Instructions for Imaginary Acts
TAoN No. 121: Lessons from Yoko. And more.
Cleaning out my office the other day I found an article I’d set aside, about Yoko Ono. Among other things, it mentioned her 1964 book Grapefruit. While largely text, it’s an art book, a collection of provocatioins and directions — “instructions for imaginary acts,” as the article I’d set aside put it.
So I got a copy, and given how much I am obviously smitten with the assignment or the prompt as a form, it’s a little shocking that I am just now getting around to discovering this book. It’s wonderful!
And yes it’s true, many of the prompts are more acts of imagination than perception (let alone creation). At the very least, they are often far-fetched. “Borrow a cannon,” reads one line of the instructions for “CANNON PIECE.” Many are on these lines:
Decide not to use one particular syllable for the rest of your life
Record things tha happened to you in result of that.
Here’s another — in its entirety:
Okay. But, still, some of the “instructions” are, even if improbable — and certainly more poetic than practical — not totally imaginary. More than a few speak to the idea of perception and engagement; they poke you to experience everyday reality in new ways — imaginatively.
A few of my favorite examples:
Collect sounds in your mind that you have overheard through the week.
Repeat them in your mind in different orders one afternoon.
Step in all the puddles in the city.
PAINTING TO BE CONSTRUCTED IN YOUR HEAD
Observe three paintings carefully.
Mix them well in your head.
Carry a bag of peas.
Leave a pea wherever you go.
Draw a map to get lost.
MAILING PIECE I
Send a sound of a smile.
TOUCH POEM V
Feel the wall.
Examine its temperature and moisture.
Take notes about many different walls.
I mean, some of these are assignments I can (ahem) imagine giving my students. Even when they’re not strictly doable, there would be something to learn from trying, or figuring out some way to resolve the challenge.
But the bigger lesson here (for me) isn’t about any single Ono prompt. It’s about the spirit of attention Ono deploys here. She’s engaged in the world — via imagination. And inviting us to do the same. So I’d suggest a meta-prompt:
Imagine a set of instructions that makes others perceive the world in a new way.
OK I’ll mention one last one from Ono — in honor of Halloween!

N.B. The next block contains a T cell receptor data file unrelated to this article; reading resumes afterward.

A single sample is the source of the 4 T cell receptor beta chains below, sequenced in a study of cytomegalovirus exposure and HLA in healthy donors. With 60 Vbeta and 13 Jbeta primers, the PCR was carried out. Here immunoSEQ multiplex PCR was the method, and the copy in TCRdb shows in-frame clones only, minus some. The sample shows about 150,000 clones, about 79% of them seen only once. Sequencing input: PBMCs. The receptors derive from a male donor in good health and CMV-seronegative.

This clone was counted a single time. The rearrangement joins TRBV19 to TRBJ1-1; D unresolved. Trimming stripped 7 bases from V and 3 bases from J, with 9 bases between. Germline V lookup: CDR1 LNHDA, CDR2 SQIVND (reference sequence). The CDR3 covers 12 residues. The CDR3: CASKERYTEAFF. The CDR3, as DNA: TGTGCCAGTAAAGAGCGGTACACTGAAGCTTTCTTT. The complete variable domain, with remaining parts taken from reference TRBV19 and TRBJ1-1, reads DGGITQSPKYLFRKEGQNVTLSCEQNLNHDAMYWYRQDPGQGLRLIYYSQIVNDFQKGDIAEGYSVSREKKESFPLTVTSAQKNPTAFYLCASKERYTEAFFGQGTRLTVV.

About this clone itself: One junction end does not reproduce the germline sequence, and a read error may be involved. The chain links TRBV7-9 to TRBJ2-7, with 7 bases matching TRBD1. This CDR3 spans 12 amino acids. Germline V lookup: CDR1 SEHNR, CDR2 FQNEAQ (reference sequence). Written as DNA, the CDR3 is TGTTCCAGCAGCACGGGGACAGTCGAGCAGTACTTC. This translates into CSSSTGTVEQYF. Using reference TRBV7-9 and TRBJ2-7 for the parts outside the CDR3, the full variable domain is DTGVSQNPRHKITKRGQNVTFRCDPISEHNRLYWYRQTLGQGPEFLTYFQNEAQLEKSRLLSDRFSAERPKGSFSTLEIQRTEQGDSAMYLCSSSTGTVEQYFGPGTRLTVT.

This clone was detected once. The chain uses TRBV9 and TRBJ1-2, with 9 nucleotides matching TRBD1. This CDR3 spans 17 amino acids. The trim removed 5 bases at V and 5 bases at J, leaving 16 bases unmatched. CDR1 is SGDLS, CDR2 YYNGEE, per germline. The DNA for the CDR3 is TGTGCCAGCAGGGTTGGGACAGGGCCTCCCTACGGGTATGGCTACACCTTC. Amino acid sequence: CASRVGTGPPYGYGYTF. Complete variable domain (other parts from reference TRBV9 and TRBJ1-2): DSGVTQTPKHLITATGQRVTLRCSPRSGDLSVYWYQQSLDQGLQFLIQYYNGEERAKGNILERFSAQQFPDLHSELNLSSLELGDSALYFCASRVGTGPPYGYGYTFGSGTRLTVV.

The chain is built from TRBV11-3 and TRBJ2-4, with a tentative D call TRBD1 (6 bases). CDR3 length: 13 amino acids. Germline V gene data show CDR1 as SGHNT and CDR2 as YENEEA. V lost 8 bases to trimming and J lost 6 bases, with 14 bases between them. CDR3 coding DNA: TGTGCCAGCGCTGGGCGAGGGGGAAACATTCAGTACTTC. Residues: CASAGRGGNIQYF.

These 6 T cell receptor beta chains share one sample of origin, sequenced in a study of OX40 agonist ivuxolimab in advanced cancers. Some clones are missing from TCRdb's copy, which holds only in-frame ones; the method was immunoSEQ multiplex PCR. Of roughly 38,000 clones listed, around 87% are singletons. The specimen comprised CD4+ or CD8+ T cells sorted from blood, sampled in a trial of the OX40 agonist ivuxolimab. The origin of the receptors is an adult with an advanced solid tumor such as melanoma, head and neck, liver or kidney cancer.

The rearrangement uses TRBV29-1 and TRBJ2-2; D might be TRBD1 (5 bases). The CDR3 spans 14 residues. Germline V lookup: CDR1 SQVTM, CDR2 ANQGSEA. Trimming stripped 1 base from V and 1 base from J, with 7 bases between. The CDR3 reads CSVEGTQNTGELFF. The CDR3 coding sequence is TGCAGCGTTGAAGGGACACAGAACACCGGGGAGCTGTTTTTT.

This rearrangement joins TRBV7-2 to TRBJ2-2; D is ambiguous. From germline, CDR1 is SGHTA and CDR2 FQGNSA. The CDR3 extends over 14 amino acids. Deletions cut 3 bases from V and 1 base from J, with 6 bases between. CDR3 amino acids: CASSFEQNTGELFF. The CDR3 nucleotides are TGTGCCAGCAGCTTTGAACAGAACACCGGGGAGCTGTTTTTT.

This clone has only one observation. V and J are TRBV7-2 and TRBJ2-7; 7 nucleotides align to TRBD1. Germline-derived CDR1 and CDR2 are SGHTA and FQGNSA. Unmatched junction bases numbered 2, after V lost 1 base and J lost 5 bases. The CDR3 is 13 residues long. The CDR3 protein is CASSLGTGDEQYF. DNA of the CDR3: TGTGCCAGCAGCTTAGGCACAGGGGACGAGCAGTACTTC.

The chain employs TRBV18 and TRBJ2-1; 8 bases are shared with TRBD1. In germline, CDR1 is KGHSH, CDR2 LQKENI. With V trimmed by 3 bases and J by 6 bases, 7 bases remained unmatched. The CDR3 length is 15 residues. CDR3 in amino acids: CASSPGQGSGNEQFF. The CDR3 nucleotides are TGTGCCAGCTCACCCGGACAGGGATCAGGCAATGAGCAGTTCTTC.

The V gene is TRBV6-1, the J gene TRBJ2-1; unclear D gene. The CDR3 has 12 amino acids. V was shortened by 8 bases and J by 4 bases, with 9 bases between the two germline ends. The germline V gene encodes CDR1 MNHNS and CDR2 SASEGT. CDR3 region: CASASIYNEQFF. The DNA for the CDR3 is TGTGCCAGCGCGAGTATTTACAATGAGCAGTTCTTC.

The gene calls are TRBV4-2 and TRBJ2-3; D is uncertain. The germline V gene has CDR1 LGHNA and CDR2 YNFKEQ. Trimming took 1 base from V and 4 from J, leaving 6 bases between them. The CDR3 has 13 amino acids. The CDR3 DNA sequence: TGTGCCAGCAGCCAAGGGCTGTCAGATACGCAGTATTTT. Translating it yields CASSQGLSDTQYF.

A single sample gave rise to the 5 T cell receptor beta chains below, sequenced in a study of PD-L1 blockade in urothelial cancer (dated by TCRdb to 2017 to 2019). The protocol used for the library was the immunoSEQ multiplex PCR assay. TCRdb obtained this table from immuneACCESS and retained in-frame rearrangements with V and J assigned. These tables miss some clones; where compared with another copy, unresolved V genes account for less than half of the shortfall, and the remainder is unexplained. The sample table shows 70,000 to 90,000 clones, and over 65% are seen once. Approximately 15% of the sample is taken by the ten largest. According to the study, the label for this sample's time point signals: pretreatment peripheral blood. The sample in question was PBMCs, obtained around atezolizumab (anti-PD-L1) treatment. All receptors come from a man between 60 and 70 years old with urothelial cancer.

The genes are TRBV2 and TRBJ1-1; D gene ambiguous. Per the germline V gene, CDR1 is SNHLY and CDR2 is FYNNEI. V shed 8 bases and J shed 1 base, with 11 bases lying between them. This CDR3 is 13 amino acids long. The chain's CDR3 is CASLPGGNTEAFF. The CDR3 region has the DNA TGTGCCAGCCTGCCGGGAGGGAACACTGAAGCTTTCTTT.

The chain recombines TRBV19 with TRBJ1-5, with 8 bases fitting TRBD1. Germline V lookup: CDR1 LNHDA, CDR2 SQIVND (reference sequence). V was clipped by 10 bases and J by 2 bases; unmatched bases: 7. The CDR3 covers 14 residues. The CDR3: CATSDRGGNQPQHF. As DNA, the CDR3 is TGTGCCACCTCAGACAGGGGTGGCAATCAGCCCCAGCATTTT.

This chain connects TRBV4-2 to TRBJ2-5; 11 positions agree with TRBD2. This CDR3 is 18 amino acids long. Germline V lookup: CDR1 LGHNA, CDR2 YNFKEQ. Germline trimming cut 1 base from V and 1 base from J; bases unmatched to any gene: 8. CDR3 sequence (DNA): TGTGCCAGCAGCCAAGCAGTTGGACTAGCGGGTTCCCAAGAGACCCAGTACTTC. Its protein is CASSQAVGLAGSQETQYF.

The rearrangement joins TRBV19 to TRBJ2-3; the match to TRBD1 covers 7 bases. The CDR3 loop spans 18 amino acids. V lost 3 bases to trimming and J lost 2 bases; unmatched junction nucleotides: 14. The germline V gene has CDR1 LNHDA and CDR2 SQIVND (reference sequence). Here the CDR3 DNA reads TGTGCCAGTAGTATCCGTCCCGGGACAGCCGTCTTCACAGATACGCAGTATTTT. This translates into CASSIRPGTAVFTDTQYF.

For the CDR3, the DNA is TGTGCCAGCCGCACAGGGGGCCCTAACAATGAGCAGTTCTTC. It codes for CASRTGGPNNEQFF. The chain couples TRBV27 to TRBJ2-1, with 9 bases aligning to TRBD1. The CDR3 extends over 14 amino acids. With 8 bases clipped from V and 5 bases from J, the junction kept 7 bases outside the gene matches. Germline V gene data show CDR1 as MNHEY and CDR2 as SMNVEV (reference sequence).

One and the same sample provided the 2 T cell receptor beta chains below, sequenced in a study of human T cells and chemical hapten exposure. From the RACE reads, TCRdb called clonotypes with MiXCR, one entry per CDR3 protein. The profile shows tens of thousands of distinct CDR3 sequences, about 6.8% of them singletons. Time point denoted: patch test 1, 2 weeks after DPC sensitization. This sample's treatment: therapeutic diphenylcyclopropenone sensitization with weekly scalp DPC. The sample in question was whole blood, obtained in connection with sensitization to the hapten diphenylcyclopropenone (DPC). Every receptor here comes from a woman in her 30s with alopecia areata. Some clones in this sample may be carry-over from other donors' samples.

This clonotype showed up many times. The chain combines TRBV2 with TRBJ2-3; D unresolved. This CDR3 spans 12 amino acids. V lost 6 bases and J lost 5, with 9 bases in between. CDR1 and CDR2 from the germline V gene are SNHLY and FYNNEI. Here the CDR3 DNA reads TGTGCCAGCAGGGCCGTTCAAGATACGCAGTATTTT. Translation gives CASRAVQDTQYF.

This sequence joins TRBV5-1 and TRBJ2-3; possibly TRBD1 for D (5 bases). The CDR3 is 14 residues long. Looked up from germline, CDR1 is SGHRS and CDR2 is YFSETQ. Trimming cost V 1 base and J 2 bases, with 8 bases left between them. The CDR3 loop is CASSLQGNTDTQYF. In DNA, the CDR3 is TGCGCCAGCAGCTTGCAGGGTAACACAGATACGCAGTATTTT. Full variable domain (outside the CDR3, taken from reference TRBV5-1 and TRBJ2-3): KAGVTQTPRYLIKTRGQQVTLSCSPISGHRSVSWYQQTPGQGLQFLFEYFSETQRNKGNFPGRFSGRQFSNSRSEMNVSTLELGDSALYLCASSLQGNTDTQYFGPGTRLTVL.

Wear a blank mask.
Ask people to put in wrinkles, dimples, eyes, mouth, etc., as you go.
A new icebreaker next time!
In forthcoming Thursday paid-subscriber-only editions: A silly observation game I played at the airport recently; a “notebook” post; a look at a new book about social media chaos; continuing to explore the theme “other people;” and more.
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IN OTHER NEWS
Big thanks to my publisher for sending copies of the Vietnamese translation of The Art of Noticing book! They sent five copies, so if you know somebody who would appreciate one, write me at email@example.com.
For Fast Company I wrote about a “protest plushie” — an object-as-argument in the form of uterus-shaped plush toy.
Here’s a great roundup of this year’s “mundane” Halloween costumes in Japan. (Such as: “That person who showed up for the free trial lesson.”) This is an annual phenomenon that TAoN has noted before. I still love it! (Thanks, Josh!)
“Language, Please — a free, living resource for journalists and storytellers seeking to thoughtfully cover evolving social, cultural, and identity-related topics.” From an entertaining episode of No Stupid Questions about swearing.
OKAY THAT’S IT!
As always, I value your feedback (suggestions, critiques, positive reinforcement, constructive insults, etc.), as well as your tips or stories or personal noticing rituals, things we need a word for, and of course your icebreakers: firstname.lastname@example.org. Or use the comments. —> Or just click the heart symbol. That always makes my day.
And thanks for reading …
All this by Rob Walker PO Box 171, 748 Mehle St., Arabi LA 70032
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